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How Does an Alternate Agent Under a Power of Attorney Take Over When the Initial Agent Is Incapacitated?
I am designated as the "alternate" agent in my mother's power of attorney. My father is the initial agent. He has been diagnosed with dementia and is not acting rationally. If my father is not willing to withdraw, how do I go about acting legally on my mother's behalf? How do I enforce the power of attorney alternative provision?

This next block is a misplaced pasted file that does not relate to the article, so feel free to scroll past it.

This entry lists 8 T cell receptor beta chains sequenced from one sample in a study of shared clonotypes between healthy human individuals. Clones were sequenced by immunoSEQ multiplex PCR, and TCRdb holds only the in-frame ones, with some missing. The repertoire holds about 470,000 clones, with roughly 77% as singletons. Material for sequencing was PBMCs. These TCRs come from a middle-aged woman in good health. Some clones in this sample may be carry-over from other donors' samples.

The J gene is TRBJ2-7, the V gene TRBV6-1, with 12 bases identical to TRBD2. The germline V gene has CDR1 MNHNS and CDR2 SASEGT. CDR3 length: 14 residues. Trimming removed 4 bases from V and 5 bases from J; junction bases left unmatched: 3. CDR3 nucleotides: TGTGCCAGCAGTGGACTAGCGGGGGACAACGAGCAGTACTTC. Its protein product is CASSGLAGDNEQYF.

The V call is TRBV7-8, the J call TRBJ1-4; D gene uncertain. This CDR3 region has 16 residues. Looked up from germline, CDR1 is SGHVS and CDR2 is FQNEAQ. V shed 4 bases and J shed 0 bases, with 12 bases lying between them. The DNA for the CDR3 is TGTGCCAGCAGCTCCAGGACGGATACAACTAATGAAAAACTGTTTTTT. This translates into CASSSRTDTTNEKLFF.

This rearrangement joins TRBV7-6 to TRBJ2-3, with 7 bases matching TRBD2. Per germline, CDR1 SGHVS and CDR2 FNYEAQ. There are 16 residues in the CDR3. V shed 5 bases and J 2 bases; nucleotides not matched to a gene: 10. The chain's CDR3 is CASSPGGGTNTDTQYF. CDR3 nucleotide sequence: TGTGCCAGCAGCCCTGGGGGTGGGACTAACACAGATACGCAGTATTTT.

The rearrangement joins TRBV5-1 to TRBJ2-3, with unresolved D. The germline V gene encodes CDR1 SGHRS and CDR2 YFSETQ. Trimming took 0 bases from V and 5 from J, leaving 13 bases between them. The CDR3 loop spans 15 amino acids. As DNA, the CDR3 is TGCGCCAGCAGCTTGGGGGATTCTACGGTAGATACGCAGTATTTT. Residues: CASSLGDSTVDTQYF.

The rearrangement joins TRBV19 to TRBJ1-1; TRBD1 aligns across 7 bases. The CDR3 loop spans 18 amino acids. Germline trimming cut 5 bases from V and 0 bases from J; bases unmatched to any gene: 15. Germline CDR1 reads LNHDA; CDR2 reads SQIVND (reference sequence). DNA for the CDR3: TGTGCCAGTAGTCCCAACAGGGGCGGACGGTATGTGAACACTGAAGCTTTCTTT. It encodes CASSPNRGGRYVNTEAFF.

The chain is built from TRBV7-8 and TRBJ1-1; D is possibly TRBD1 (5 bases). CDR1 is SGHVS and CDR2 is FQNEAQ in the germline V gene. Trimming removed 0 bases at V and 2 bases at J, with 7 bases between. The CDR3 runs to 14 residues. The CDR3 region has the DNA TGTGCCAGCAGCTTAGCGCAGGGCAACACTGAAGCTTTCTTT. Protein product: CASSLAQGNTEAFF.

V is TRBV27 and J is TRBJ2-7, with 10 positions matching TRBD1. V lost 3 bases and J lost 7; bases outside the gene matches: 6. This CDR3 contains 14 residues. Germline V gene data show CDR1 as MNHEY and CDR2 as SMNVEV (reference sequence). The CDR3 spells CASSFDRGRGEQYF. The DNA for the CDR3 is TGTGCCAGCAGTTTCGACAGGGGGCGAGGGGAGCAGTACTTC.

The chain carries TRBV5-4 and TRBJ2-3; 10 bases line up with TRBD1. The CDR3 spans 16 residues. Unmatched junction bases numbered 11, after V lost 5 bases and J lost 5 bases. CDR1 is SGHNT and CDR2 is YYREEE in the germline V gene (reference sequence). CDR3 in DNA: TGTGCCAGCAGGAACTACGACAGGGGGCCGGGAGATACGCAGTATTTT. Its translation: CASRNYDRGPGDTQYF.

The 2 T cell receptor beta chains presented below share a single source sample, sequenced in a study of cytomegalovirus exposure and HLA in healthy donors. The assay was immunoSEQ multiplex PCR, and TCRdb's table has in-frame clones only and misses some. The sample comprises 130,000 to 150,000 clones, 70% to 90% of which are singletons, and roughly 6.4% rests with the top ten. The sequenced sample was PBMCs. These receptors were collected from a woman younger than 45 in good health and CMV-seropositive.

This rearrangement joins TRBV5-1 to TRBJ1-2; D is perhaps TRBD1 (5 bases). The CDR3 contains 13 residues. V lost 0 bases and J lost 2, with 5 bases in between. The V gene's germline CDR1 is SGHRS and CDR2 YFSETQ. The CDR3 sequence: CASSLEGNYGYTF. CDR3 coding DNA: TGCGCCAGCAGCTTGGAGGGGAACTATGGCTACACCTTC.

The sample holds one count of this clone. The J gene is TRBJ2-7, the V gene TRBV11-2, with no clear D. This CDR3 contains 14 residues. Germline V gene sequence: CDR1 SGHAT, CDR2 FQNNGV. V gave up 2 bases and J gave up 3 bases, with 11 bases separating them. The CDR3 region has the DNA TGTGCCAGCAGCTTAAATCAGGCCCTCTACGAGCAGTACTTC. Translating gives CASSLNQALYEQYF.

This is a problem with many alternate designations on many durable powers of attorney—the power of attorney document doesn’t state clearly when the alternate should step in for the first designated agent. If it’s not clear from the document, third parties, such as banks and investment companies, are more likely to reject the power of attorney because they don’t want to accept liability. You should try to get a letter from your father’s doctor stating that he is incapacitated and not able to act any longer in his role. Then, if you present that letter along with the durable power of attorney document, the financial institution may accept the power of attorney. If not, you’re probably better off going to court to seek conservatorship of your mother. It seems a bit disconnected to seek a court determination that your father is incapacitated to get authority to act for your mother who is incapacitated.
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